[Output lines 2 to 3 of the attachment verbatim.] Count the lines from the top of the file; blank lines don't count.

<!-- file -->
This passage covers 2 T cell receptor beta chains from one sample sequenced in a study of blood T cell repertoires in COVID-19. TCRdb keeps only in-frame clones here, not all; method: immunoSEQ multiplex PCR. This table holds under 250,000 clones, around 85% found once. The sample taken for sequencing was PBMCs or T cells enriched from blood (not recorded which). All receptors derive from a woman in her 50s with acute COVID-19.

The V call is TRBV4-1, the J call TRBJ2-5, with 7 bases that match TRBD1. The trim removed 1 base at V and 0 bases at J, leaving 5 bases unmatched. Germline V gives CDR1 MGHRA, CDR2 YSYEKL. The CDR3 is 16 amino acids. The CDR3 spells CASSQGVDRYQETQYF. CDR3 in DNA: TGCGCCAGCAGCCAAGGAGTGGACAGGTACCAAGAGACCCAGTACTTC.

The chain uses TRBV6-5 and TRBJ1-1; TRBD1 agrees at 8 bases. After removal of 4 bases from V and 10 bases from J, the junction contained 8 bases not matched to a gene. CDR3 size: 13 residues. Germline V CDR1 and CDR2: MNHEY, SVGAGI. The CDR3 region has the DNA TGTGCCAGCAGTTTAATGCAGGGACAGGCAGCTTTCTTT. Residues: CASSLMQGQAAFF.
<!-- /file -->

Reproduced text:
The V call is TRBV4-1, the J call TRBJ2-5, with 7 bases that match TRBD1. The trim removed 1 base at V and 0 bases at J, leaving 5 bases unmatched. Germline V gives CDR1 MGHRA, CDR2 YSYEKL. The CDR3 is 16 amino acids. The CDR3 spells CASSQGVDRYQETQYF. CDR3 in DNA: TGCGCCAGCAGCCAAGGAGTGGACAGGTACCAAGAGACCCAGTACTTC.

The chain uses TRBV6-5 and TRBJ1-1; TRBD1 agrees at 8 bases. After removal of 4 bases from V and 10 bases from J, the junction contained 8 bases not matched to a gene. CDR3 size: 13 residues. Germline V CDR1 and CDR2: MNHEY, SVGAGI. The CDR3 region has the DNA TGTGCCAGCAGTTTAATGCAGGGACAGGCAGCTTTCTTT. Residues: CASSLMQGQAAFF.